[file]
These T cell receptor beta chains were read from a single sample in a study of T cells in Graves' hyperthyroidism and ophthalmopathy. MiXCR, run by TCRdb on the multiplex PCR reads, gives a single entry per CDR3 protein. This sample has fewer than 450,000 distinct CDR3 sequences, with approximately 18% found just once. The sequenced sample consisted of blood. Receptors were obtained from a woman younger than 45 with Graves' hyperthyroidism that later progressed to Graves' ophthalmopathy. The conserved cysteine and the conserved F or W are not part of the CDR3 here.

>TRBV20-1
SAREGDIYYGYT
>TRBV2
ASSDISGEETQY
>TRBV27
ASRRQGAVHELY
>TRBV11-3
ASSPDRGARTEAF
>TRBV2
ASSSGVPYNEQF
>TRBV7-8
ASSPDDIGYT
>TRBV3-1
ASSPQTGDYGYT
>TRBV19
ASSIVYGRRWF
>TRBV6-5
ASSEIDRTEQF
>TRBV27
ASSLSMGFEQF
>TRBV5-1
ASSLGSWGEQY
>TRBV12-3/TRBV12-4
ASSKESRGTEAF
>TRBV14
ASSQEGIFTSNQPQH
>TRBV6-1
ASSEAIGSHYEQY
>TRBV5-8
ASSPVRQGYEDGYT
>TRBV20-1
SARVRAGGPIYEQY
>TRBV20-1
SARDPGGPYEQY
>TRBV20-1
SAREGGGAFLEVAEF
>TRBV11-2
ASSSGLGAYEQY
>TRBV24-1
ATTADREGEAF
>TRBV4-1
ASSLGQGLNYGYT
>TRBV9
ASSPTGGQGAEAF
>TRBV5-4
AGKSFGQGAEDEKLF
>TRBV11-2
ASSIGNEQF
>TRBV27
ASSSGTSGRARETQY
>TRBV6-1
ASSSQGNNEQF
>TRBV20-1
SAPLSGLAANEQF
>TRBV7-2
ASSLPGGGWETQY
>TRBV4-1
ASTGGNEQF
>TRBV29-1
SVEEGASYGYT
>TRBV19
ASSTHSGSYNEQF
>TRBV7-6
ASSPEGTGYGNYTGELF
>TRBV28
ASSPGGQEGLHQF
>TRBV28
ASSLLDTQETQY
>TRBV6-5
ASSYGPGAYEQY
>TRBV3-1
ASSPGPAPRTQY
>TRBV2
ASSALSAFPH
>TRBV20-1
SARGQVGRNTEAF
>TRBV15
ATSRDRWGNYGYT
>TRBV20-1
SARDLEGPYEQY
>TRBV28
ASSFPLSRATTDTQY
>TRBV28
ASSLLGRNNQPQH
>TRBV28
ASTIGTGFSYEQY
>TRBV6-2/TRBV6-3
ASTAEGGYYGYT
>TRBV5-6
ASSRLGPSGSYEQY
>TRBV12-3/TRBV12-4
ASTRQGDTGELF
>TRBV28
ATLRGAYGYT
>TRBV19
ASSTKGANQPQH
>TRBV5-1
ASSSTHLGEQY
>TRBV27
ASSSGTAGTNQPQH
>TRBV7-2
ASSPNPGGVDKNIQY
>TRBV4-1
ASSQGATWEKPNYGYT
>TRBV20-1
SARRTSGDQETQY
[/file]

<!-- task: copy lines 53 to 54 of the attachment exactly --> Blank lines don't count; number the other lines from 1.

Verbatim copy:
ASSSQGNNEQF
>TRBV20-1